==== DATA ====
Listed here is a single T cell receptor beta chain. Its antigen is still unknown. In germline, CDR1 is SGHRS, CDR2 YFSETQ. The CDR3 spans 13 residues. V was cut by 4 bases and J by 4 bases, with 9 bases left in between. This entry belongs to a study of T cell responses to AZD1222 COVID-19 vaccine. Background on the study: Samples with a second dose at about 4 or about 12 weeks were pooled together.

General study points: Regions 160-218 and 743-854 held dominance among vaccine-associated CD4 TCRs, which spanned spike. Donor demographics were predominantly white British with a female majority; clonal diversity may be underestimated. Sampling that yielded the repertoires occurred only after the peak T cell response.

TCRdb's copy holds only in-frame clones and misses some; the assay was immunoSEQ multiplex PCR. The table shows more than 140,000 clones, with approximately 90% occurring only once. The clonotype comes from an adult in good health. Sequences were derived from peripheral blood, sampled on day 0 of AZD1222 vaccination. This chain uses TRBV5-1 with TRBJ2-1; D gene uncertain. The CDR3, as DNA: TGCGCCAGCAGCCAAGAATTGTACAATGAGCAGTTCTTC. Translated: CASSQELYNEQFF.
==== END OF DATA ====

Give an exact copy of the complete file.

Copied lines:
Listed here is a single T cell receptor beta chain. Its antigen is still unknown. In germline, CDR1 is SGHRS, CDR2 YFSETQ. The CDR3 spans 13 residues. V was cut by 4 bases and J by 4 bases, with 9 bases left in between. This entry belongs to a study of T cell responses to AZD1222 COVID-19 vaccine. Background on the study: Samples with a second dose at about 4 or about 12 weeks were pooled together.

General study points: Regions 160-218 and 743-854 held dominance among vaccine-associated CD4 TCRs, which spanned spike. Donor demographics were predominantly white British with a female majority; clonal diversity may be underestimated. Sampling that yielded the repertoires occurred only after the peak T cell response.

TCRdb's copy holds only in-frame clones and misses some; the assay was immunoSEQ multiplex PCR. The table shows more than 140,000 clones, with approximately 90% occurring only once. The clonotype comes from an adult in good health. Sequences were derived from peripheral blood, sampled on day 0 of AZD1222 vaccination. This chain uses TRBV5-1 with TRBJ2-1; D gene uncertain. The CDR3, as DNA: TGCGCCAGCAGCCAAGAATTGTACAATGAGCAGTTCTTC. Translated: CASSQELYNEQFF.